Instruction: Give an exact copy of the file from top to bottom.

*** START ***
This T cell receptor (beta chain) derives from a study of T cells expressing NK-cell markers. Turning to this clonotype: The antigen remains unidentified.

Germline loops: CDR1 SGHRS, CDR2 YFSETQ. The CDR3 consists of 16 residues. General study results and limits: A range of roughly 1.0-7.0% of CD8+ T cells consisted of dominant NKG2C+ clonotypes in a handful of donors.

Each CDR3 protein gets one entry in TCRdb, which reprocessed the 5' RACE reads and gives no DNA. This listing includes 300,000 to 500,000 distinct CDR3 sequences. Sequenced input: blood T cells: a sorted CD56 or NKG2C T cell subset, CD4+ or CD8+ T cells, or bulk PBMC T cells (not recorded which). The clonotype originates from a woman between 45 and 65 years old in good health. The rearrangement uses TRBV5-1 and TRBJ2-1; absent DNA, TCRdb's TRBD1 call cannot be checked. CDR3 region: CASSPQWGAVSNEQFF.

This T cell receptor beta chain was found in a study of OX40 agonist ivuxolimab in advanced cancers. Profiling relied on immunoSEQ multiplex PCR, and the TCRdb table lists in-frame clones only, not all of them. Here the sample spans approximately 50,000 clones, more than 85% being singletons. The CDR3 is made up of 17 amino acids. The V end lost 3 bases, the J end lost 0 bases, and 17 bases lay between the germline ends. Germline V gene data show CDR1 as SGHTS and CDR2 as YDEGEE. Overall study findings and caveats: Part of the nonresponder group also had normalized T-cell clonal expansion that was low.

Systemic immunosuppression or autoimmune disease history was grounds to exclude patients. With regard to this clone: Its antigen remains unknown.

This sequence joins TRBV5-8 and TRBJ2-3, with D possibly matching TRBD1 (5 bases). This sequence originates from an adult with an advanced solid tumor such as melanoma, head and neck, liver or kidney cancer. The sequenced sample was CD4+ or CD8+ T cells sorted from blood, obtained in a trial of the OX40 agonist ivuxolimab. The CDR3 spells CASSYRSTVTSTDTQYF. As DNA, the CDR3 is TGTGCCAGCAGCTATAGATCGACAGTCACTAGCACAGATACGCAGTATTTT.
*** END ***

This T cell receptor (beta chain) derives from a study of T cells expressing NK-cell markers. Turning to this clonotype: The antigen remains unidentified.

Germline loops: CDR1 SGHRS, CDR2 YFSETQ. The CDR3 consists of 16 residues. General study results and limits: A range of roughly 1.0-7.0% of CD8+ T cells consisted of dominant NKG2C+ clonotypes in a handful of donors.

Each CDR3 protein gets one entry in TCRdb, which reprocessed the 5' RACE reads and gives no DNA. This listing includes 300,000 to 500,000 distinct CDR3 sequences. Sequenced input: blood T cells: a sorted CD56 or NKG2C T cell subset, CD4+ or CD8+ T cells, or bulk PBMC T cells (not recorded which). The clonotype originates from a woman between 45 and 65 years old in good health. The rearrangement uses TRBV5-1 and TRBJ2-1; absent DNA, TCRdb's TRBD1 call cannot be checked. CDR3 region: CASSPQWGAVSNEQFF.

This T cell receptor beta chain was found in a study of OX40 agonist ivuxolimab in advanced cancers. Profiling relied on immunoSEQ multiplex PCR, and the TCRdb table lists in-frame clones only, not all of them. Here the sample spans approximately 50,000 clones, more than 85% being singletons. The CDR3 is made up of 17 amino acids. The V end lost 3 bases, the J end lost 0 bases, and 17 bases lay between the germline ends. Germline V gene data show CDR1 as SGHTS and CDR2 as YDEGEE. Overall study findings and caveats: Part of the nonresponder group also had normalized T-cell clonal expansion that was low.

Systemic immunosuppression or autoimmune disease history was grounds to exclude patients. With regard to this clone: Its antigen remains unknown.

This sequence joins TRBV5-8 and TRBJ2-3, with D possibly matching TRBD1 (5 bases). This sequence originates from an adult with an advanced solid tumor such as melanoma, head and neck, liver or kidney cancer. The sequenced sample was CD4+ or CD8+ T cells sorted from blood, obtained in a trial of the OX40 agonist ivuxolimab. The CDR3 spells CASSYRSTVTSTDTQYF. As DNA, the CDR3 is TGTGCCAGCAGCTATAGATCGACAGTCACTAGCACAGATACGCAGTATTTT.